Nonfiction > Henry Craik, ed. > English Prose > Vol. II. Sixteenth Century to the Restoration
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Henry Craik, ed.  English Prose.  1916.
Vol. II. Sixteenth Century to the Restoration
 
The Case for the Agrarian
By James Harrington (1611–1677)
 
From Oceana

“MY Lords, the Legislators of Oceana.
  “My Lord Philautus has made a thing which is easy to seem hard; if the thanks were due to his eloquence, it would be worthy of less praise than that he owes it to his merit, and the love he has most deservedly purchased of all men: nor is it rationally to be feared that he who is so much beforehand in his private, should be in arrear in his public, capacity. Wherefore, my lord’s tenderness throughout his speech arising from no other principle than his solicitude lest the Agrarian should be hurtful to his country, it is no less than my duty to give the best satisfaction I am able to so good a patriot, taking every one of his doubts in the order proposed. And,
  1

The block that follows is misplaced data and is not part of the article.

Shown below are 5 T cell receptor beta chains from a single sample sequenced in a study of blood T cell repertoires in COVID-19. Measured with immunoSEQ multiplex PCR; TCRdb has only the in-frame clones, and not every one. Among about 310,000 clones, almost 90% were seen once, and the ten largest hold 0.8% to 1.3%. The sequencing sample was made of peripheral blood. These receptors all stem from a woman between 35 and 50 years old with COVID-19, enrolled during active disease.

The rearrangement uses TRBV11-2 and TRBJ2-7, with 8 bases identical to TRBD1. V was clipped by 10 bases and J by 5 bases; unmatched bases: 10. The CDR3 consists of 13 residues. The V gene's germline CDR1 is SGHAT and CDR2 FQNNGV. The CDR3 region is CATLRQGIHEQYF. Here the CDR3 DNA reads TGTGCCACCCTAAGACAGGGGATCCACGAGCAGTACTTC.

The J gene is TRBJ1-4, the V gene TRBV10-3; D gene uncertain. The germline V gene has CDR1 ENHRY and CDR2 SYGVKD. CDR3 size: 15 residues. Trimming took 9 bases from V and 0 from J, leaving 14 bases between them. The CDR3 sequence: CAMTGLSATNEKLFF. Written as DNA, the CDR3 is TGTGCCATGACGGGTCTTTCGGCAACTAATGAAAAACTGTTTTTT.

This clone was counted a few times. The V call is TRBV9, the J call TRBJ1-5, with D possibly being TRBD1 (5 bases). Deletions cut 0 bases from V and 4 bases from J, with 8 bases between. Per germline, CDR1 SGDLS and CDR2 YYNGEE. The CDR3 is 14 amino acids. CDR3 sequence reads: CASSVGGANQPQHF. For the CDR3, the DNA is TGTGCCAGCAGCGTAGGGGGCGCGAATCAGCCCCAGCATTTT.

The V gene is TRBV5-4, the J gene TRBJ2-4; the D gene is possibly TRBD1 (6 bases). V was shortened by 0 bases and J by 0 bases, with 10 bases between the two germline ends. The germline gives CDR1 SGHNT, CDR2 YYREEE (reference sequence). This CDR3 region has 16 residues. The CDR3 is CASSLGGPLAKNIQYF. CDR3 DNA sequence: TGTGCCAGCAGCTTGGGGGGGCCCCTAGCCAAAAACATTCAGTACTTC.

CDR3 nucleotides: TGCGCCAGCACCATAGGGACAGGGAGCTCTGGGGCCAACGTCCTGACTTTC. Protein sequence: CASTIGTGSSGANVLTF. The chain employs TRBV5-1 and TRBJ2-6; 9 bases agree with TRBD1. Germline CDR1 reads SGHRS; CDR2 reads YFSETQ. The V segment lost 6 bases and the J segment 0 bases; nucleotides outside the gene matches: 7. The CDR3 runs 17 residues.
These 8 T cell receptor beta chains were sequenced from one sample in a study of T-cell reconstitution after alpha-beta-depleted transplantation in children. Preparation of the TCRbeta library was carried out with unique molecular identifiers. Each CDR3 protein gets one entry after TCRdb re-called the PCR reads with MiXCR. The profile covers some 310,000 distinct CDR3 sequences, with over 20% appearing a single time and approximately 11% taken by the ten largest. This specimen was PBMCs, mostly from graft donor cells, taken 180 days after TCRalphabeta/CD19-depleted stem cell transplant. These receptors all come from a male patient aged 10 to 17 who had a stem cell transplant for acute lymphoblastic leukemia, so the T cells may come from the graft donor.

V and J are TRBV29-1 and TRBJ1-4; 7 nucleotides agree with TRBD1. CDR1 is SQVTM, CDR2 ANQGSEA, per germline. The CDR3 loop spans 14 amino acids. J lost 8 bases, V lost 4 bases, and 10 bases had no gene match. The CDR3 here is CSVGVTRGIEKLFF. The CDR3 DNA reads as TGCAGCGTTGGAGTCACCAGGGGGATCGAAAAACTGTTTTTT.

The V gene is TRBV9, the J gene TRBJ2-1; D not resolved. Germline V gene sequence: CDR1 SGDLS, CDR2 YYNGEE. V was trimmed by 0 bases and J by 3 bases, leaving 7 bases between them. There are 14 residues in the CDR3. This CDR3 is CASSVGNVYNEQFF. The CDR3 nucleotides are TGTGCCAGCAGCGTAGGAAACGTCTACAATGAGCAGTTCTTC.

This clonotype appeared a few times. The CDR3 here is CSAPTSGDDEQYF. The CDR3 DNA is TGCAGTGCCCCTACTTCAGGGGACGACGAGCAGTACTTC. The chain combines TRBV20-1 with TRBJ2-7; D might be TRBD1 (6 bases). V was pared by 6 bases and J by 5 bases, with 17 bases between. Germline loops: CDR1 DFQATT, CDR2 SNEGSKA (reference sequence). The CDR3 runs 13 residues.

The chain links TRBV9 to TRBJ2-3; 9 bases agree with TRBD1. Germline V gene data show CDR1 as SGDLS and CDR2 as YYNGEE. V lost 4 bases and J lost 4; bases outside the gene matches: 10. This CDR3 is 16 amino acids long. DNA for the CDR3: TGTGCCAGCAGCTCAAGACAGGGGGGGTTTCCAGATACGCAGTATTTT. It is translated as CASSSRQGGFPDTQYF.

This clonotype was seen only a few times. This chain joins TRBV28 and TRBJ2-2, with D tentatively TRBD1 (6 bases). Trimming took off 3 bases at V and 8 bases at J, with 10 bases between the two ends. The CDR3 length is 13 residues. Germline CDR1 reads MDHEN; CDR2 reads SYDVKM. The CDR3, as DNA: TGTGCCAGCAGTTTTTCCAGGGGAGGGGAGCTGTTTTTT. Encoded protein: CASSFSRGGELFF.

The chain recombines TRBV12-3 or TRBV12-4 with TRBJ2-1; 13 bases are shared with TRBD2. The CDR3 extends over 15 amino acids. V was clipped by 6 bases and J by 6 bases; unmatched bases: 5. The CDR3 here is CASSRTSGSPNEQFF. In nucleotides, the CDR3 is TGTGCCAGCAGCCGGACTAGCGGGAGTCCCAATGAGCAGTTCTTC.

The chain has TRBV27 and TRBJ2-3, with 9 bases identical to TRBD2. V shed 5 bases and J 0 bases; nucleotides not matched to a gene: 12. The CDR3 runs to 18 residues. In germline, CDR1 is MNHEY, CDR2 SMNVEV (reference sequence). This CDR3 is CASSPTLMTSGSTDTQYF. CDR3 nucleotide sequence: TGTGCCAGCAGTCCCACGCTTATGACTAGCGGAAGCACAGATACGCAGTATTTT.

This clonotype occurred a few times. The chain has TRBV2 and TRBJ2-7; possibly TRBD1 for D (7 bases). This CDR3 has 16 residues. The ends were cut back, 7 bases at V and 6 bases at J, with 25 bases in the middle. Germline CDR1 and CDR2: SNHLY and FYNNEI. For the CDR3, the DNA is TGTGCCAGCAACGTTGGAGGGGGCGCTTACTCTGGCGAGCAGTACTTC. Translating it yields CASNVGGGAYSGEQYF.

“First, Whereas my lord, upon observation of the modern commonwealths, is of opinion that an Agrarian is not necessary: it must be confessed that at the first sight of them there is some appearance favouring his assertion, but upon accidents of no precedent to us. For the commonwealths of Switzerland and Holland, I mean of those leagues, being situated in countries not alluring the inhabitants to wantonness, but obliging them to universal industry, have an implicit Agrarian in the nature of them; and being not obnoxious to a growing nobility (which, as long as their former monarchies had spread the wing over them, could either not at all be hatched, or was soon broken) are of no example to us, whose experience in this point has been to the contrary. But what if even in these governments there be indeed an explicit Agrarian? For when the law commands an equal or near equal distribution of a man’s estate in land among his children, as it is done in those countries, a nobility cannot grow; and so there needs no Agrarian, or rather there is one. And for the growth of the nobility in Venice (if so it be, for Machiavel observes in that republic, as a cause of it, a great mediocrity of estates) it is not a point that she is to fear, but might study, seeing she consists of nothing else but nobility; by which, whatever their estates suck from the people, especially if it comes equally, is digested into the better blood of that commonwealth, which is all, or the greatest, benefit they can have by accumulation. For how unequal soever you will have them to be in their incomes, they have officers of the pomp, to bring them equal in expenses, or at least in the ostentation or show of them. And so unless the advantage of an estate consists more in the measure than in the use of it, the authority of Venice does but enforce our Agrarian; nor shall a man evade or elude the prudence of it, by the authority of any other commonwealth. For if a commonwealth has been introduced at once, as those of Israel and Lacedemon, you are certain to find her underlaid with this as the main foundation; nor, if she is obliged more to fortune than prudence, has she raised her head without musing upon this matter, as appears by that of Athens, which through her defect in this point, says Aristotle, introduced her ostracism, as most of the democracies of Greece. But, not to restrain a fundamental of such latitude to any one kind of government, do we not yet see that if there be a sole landlord of a vast territory, he is the Turk? that if a few landlords overbalance a populous country, they have store of servants? that if a people be in an equal balance, they can have no lords? that no government can otherwise be erected, than upon some one of these foundations? that no one of these foundations (each being else apt to change into some other) can give any security to the government, unless it be fixed? that through the want of this fixation, potent monarchy and commonwealths have fallen upon the heads of the people, and accompanied their own sad ruins with vast effusions of innocent blood? Let the fame, as was the merit of the ancient nobility of this nation, be equal to or above what has been already said, or can be spoken, yet have we seen not only their glory, but that of a throne, the most indulgent to and least invasive for so many ages upon the liberty of a people that the world has known, through the mere want of fixing her foot by a proportionable Agrarian upon her proper foundation, to have fallen with such horror as has been a spectacle of astonishment to the whole earth. And were it well argued from one calamity, that we ought not to prevent another? Nor is Aristotle so good a commonwealthsman for deriding the invention of Phaleas as in recollecting himself, where he says that democracies, when a less part of their citizens overtop the rest in wealth, degenerate into oligarchies and principalities; and, which comes nearer to the present purpose, that the greater part of the nobility of Tarentum coming accidentally to be ruined, the government of the few came by consequence to be changed into that of the many.  2
 
 
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